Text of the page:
Bailey v. Spindler

Annotate this Case

74 N.W.2d 344 (1956)

161 Neb. 563

William S. BAILEY, Administrator of the Estate of Gordon D. Bailey, Deceased, Appellee, v. Dexter E. SPINDLER and C. James Holm, d/b/a Grand Island Dairy Products Co., et al., Appellants.

No. 33835.

Supreme Court of Nebraska.

January 13, 1956.

*345 Kirkpatrick & Dougherty, York, Chambers, Holland & Groth, Lincoln, for appellants.

*346 Lloyd W. Kelly, Kelly & Kelly, Kenneth H. Elson, Grand Island, for appellee.

Heard before SIMMONS, C. J., and CARTER, MESSMORE, YEAGER, CHAPPELL, WENKE, and BOSLAUGH, JJ.

YEAGER, Justice.

This is an action by William S. Bailey, administrator of the estate of Gordon D. Bailey, deceased, plaintiff and appellee, against Dexter E. Spindler and C. James Holm, doing business as Grand Island Dairy Products Co., and Donald L. Larson, defendants and appellants. There were other defendants at the time the action was instituted but they have been dismissed. Therefore no further mention of them is required. The action is one for the recovery of damages for the wrongful death in favor of the next of kin of Gordon D. Bailey, under authority of sections 30-809 and 30-810, R.R.S.1943.

The case was tried to a jury. The jury returned a verdict in favor of the plaintiff and against the defendants in the amount of $4,703. Judgment was rendered on the verdict. Motions for new trial or in the alternative for judgment notwithstanding the verdict were filed. These motions were duly overruled. From the judgment and the order overruling the motions the defendants have appealed and are here seeking a reversal of the judgment.

As grounds for reversal the brief contains numerous assignments of error. Before considering the assignments, or such of them as require consideration, it appears expedient to state the salient facts to which the assignments refer and the theory on which the case was presented to the court by the pleadings and the evidence.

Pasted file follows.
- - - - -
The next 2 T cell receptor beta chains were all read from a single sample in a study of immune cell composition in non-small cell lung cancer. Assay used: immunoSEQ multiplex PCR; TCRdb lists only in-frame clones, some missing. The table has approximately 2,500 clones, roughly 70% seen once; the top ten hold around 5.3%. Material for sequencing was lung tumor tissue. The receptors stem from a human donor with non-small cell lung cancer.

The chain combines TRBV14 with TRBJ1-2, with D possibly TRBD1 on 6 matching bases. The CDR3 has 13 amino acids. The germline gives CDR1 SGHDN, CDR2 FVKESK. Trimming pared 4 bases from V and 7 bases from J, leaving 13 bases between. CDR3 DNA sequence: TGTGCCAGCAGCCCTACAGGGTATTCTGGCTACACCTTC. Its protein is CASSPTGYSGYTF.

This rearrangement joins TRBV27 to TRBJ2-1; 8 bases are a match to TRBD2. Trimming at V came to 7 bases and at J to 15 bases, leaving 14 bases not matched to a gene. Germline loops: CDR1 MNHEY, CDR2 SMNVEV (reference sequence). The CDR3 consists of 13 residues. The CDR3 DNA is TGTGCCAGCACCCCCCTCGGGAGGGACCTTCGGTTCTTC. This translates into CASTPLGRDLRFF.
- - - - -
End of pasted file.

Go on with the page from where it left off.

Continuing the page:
On March 17, 1951, Gordon D. Bailey was a passenger in an automobile which arrived at a point on U. S. Highway No. 34 a short distance east of Aurora, Nebraska, at about 1 a. m. Bailey was in the front seat with the driver who was Raymond R. Kiolbasa. In the rear seat were two boys and a girl. The automobile was traveling westward. The party had left Lincoln, Nebraska, at about 10 p. m. on March 16, 1951, and the destination was Grand Island, Nebraska. At the location in question the front end of the automobile in which Bailey was riding came into collision with the front end of the tractor which was attached to and was conveying in an easterly direction a semi-trailer loaded with eggs. The exact point of the collision was either on the north edge of the concrete paving which is about 20 feet wide or just off of it to the north on a graveled area about even with a line running north and south past the east end of a filling station and restaurant. As a result of the collision the tractor and the automobile in which Bailey was riding were demolished and all of the occupants of the automobile were killed except the girl.

The operator of the tractor was the defendant Donald L. Larson and at the time he was operating it for and on behalf of the other defendants named herein.

The plaintiff pleaded that Gordon D. Bailey came to his death as the result of the negligence of Larson in consequence of which he is entitled to recover damages in this action for and on behalf of the next of kin of Gordon D. Bailey. The plaintiff was the father and Mildred E. Bailey was the mother of Gordon D. Bailey. They are the next of kin.

The grounds of negligence charged by plaintiff and submitted to the jury by the court for consideration were substantially as follows: (1) That Larson failed to keep a proper lookout; (2) that he turned the tractor from a direct course on the highway when the movement could not be made with reasonable safety, and without signaling his intention to do so; (3) that he failed to remain on the south or right-hand side of the highway or to stop and allow the automobile in which Gordon D. Bailey was riding to pass; (4) that he failed to drive on his right half of the highway; and (5) that he failed to yield the right-of-way.